The Goose Girl by Shannon Hale
Release date: 2005
# 1 in series (standalone)
4/ 5 stars
CW: Violence, animal death
Synopsis (from GoodReads)
Anidora-Kiladra Talianna Isilee, Crown Princess of Kildenree spent the first years of her life listening to her aunt’s incredible stories, and learning the language of the birds. Little knowing how valuable her aunt’s strange knowledge would prove to be when she grew older. From the Grimm’s fairy tale of the princess who became a goose girl before she could become a queen, Shannon Hale has woven an incredible, original and magical tale of a girl who must understand her own incredible talents before she can overcome those who wish her harm.
Why I was interested:
It’s a retelling of The Goose Girl, and I love retellings.
What I liked:
I liked the magic system. It was simple, and the basic premise was that certain people have the ability to ‘speak.’ Some possess a gift for speaking to people, persuading them, guiding them, that sort of thing. Others can speak to animals, and our princess is one of these, learning to speak to birds from her aunt. The final ability is rare and allows a person to ‘speak’ to inanimate things, such as wind, or fire.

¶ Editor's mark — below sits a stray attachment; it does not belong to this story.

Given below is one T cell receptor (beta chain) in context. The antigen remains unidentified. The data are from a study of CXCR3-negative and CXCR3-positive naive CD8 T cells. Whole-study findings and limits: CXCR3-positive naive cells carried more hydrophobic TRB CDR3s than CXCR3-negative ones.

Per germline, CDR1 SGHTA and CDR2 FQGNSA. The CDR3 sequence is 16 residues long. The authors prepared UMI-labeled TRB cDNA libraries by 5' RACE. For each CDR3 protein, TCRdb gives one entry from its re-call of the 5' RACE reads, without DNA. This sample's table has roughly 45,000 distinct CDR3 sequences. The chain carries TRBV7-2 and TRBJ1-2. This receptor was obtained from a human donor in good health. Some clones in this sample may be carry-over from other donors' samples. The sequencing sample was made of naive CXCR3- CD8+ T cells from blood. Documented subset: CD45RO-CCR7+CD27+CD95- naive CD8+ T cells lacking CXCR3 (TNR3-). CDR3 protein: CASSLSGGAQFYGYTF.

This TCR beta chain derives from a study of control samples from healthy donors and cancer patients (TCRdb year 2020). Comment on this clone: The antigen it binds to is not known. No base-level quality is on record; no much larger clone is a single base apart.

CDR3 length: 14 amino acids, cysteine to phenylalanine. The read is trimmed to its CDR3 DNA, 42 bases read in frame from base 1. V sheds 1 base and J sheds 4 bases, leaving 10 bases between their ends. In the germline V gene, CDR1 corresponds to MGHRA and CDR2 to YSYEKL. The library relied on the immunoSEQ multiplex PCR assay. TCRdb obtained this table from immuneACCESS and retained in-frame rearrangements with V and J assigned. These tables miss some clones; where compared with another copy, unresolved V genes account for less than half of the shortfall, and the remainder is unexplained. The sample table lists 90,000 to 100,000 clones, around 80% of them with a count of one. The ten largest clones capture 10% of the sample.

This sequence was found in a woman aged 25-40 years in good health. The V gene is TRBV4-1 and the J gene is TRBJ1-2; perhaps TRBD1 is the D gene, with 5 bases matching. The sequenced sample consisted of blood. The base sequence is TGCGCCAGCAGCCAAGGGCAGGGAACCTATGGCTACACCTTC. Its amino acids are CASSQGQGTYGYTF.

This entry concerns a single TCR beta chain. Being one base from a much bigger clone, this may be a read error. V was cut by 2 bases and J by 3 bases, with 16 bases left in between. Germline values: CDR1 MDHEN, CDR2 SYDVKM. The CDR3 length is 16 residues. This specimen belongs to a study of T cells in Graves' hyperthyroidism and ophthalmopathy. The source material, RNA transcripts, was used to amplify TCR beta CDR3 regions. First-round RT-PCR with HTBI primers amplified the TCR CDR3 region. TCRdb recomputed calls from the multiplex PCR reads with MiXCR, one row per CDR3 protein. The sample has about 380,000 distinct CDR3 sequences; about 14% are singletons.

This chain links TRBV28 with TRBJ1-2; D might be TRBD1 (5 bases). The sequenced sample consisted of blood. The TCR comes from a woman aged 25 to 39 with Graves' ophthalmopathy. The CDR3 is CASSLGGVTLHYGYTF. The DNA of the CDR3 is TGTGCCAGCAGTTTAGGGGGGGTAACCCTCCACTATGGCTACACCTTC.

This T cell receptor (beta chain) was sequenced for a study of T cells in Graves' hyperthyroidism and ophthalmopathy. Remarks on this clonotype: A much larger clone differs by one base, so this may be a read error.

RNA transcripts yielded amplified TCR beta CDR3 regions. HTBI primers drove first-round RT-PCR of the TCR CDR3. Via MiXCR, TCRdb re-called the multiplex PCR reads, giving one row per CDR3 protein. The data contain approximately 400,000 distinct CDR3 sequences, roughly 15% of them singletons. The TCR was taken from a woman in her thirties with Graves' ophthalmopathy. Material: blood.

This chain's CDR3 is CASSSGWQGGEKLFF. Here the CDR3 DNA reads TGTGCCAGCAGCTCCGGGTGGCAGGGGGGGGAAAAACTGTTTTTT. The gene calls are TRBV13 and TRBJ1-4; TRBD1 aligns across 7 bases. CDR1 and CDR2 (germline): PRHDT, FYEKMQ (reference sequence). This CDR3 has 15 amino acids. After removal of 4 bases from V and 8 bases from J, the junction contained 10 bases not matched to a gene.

I liked that while magic was a useful tool, it was not the solution to Ani’s problems. I also liked that it was like any other skill – you had to learn and practice and hone it over time. It wasn’t instant. All that was inherent was the ability to be able to learn. So in Ani’s case, she spent years practicing her ability to speak to swans and other types of birds. She didn’t magically work it all out over night.
I enjoyed the romance in the Goose Girl, mainly because it was subtle and sweet, and didn’t take centre stage. The emphasis in The Goose Girl was really on friendship, ‘found family,’ and developing self confidence in the face of adversity. I really adored Ani’s friendships with a number of side characters, and overall I felt that Ani’s growth was really organic and believable.
What I didn’t like:
As you can see above I’ve given a content warning for animal death. I found it rather distressing personally, and I don’t know if I can even say it was justified, or that it really contributed to the story. Either way, I don’t think the on page gore was necessary at all.
My only other comment regards that depth and complexity of the secondary characters (which was pretty much every character apart from Ani). The bad guys are pretty stereotypical and 2D, and any complexity in the other side characters is only really hinted at and not much explored in this novel (but there are other novels in the series!). So if you like all of your characters deep, and morally grey, this is not the book for you. It’s probably going a bit far to say this was something I really disliked. I just wish I had got a bit more from the side characters.
Do you like fairytale retellings? What is your favourite? Have you read The Goose Girl? Let me know in the comments below.